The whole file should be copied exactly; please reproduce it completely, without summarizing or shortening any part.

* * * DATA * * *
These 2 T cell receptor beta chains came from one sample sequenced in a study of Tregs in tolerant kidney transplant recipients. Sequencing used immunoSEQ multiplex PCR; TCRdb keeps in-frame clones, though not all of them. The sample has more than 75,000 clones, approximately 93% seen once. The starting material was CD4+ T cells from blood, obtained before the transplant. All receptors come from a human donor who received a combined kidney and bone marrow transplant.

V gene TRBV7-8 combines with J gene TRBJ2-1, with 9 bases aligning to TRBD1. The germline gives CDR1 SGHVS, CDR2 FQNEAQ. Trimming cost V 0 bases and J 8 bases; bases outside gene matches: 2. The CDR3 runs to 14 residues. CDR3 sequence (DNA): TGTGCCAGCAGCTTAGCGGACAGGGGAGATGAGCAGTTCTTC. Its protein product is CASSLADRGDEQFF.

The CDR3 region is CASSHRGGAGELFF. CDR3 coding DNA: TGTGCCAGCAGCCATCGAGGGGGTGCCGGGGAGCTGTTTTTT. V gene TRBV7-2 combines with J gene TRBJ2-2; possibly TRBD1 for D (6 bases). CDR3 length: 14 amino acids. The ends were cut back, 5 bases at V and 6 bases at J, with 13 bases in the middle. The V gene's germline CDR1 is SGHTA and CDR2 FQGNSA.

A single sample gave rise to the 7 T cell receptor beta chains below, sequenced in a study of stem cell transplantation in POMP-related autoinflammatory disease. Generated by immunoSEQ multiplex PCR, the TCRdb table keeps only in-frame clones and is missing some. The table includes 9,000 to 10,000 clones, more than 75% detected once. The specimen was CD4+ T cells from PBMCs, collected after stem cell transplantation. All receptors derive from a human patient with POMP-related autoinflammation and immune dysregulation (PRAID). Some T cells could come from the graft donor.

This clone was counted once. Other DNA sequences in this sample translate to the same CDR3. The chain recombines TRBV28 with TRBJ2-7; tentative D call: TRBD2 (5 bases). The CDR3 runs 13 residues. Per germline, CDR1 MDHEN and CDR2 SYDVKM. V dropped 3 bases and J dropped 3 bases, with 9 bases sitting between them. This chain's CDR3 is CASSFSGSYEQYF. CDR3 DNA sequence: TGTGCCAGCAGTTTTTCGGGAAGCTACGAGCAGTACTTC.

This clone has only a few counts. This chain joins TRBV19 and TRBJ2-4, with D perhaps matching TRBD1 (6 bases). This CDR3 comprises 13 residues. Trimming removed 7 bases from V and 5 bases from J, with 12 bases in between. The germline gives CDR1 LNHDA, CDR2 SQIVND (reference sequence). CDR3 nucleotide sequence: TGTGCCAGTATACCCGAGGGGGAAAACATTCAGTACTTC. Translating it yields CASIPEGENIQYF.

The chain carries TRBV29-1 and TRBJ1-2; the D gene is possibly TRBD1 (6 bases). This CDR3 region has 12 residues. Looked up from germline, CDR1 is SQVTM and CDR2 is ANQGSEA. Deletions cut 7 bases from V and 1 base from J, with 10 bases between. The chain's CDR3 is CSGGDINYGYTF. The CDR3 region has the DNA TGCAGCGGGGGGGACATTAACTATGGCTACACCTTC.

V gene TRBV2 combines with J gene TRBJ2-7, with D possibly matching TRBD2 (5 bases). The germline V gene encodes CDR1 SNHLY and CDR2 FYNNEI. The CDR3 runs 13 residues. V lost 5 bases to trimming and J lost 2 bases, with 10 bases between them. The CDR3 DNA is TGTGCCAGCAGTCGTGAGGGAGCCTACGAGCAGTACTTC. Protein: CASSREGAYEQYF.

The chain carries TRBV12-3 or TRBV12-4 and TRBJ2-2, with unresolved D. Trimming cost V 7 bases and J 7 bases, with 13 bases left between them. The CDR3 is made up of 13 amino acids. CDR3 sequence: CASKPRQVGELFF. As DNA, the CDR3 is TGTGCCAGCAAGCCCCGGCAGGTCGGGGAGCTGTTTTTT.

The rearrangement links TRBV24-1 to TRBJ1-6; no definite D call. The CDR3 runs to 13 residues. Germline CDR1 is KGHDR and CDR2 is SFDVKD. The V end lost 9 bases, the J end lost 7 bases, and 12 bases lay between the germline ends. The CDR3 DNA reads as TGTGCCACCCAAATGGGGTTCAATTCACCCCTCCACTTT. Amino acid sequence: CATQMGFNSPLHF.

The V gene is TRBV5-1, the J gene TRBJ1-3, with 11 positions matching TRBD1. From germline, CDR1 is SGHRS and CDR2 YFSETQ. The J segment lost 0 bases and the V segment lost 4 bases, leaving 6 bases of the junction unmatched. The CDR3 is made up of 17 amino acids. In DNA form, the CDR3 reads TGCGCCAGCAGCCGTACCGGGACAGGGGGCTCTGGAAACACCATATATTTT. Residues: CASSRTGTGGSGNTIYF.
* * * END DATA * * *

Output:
These 2 T cell receptor beta chains came from one sample sequenced in a study of Tregs in tolerant kidney transplant recipients. Sequencing used immunoSEQ multiplex PCR; TCRdb keeps in-frame clones, though not all of them. The sample has more than 75,000 clones, approximately 93% seen once. The starting material was CD4+ T cells from blood, obtained before the transplant. All receptors come from a human donor who received a combined kidney and bone marrow transplant.

V gene TRBV7-8 combines with J gene TRBJ2-1, with 9 bases aligning to TRBD1. The germline gives CDR1 SGHVS, CDR2 FQNEAQ. Trimming cost V 0 bases and J 8 bases; bases outside gene matches: 2. The CDR3 runs to 14 residues. CDR3 sequence (DNA): TGTGCCAGCAGCTTAGCGGACAGGGGAGATGAGCAGTTCTTC. Its protein product is CASSLADRGDEQFF.

The CDR3 region is CASSHRGGAGELFF. CDR3 coding DNA: TGTGCCAGCAGCCATCGAGGGGGTGCCGGGGAGCTGTTTTTT. V gene TRBV7-2 combines with J gene TRBJ2-2; possibly TRBD1 for D (6 bases). CDR3 length: 14 amino acids. The ends were cut back, 5 bases at V and 6 bases at J, with 13 bases in the middle. The V gene's germline CDR1 is SGHTA and CDR2 FQGNSA.

A single sample gave rise to the 7 T cell receptor beta chains below, sequenced in a study of stem cell transplantation in POMP-related autoinflammatory disease. Generated by immunoSEQ multiplex PCR, the TCRdb table keeps only in-frame clones and is missing some. The table includes 9,000 to 10,000 clones, more than 75% detected once. The specimen was CD4+ T cells from PBMCs, collected after stem cell transplantation. All receptors derive from a human patient with POMP-related autoinflammation and immune dysregulation (PRAID). Some T cells could come from the graft donor.

This clone was counted once. Other DNA sequences in this sample translate to the same CDR3. The chain recombines TRBV28 with TRBJ2-7; tentative D call: TRBD2 (5 bases). The CDR3 runs 13 residues. Per germline, CDR1 MDHEN and CDR2 SYDVKM. V dropped 3 bases and J dropped 3 bases, with 9 bases sitting between them. This chain's CDR3 is CASSFSGSYEQYF. CDR3 DNA sequence: TGTGCCAGCAGTTTTTCGGGAAGCTACGAGCAGTACTTC.

This clone has only a few counts. This chain joins TRBV19 and TRBJ2-4, with D perhaps matching TRBD1 (6 bases). This CDR3 comprises 13 residues. Trimming removed 7 bases from V and 5 bases from J, with 12 bases in between. The germline gives CDR1 LNHDA, CDR2 SQIVND (reference sequence). CDR3 nucleotide sequence: TGTGCCAGTATACCCGAGGGGGAAAACATTCAGTACTTC. Translating it yields CASIPEGENIQYF.

The chain carries TRBV29-1 and TRBJ1-2; the D gene is possibly TRBD1 (6 bases). This CDR3 region has 12 residues. Looked up from germline, CDR1 is SQVTM and CDR2 is ANQGSEA. Deletions cut 7 bases from V and 1 base from J, with 10 bases between. The chain's CDR3 is CSGGDINYGYTF. The CDR3 region has the DNA TGCAGCGGGGGGGACATTAACTATGGCTACACCTTC.

V gene TRBV2 combines with J gene TRBJ2-7, with D possibly matching TRBD2 (5 bases). The germline V gene encodes CDR1 SNHLY and CDR2 FYNNEI. The CDR3 runs 13 residues. V lost 5 bases to trimming and J lost 2 bases, with 10 bases between them. The CDR3 DNA is TGTGCCAGCAGTCGTGAGGGAGCCTACGAGCAGTACTTC. Protein: CASSREGAYEQYF.

The chain carries TRBV12-3 or TRBV12-4 and TRBJ2-2, with unresolved D. Trimming cost V 7 bases and J 7 bases, with 13 bases left between them. The CDR3 is made up of 13 amino acids. CDR3 sequence: CASKPRQVGELFF. As DNA, the CDR3 is TGTGCCAGCAAGCCCCGGCAGGTCGGGGAGCTGTTTTTT.

The rearrangement links TRBV24-1 to TRBJ1-6; no definite D call. The CDR3 runs to 13 residues. Germline CDR1 is KGHDR and CDR2 is SFDVKD. The V end lost 9 bases, the J end lost 7 bases, and 12 bases lay between the germline ends. The CDR3 DNA reads as TGTGCCACCCAAATGGGGTTCAATTCACCCCTCCACTTT. Amino acid sequence: CATQMGFNSPLHF.

The V gene is TRBV5-1, the J gene TRBJ1-3, with 11 positions matching TRBD1. From germline, CDR1 is SGHRS and CDR2 YFSETQ. The J segment lost 0 bases and the V segment lost 4 bases, leaving 6 bases of the junction unmatched. The CDR3 is made up of 17 amino acids. In DNA form, the CDR3 reads TGCGCCAGCAGCCGTACCGGGACAGGGGGCTCTGGAAACACCATATATTTT. Residues: CASSRTGTGGSGNTIYF.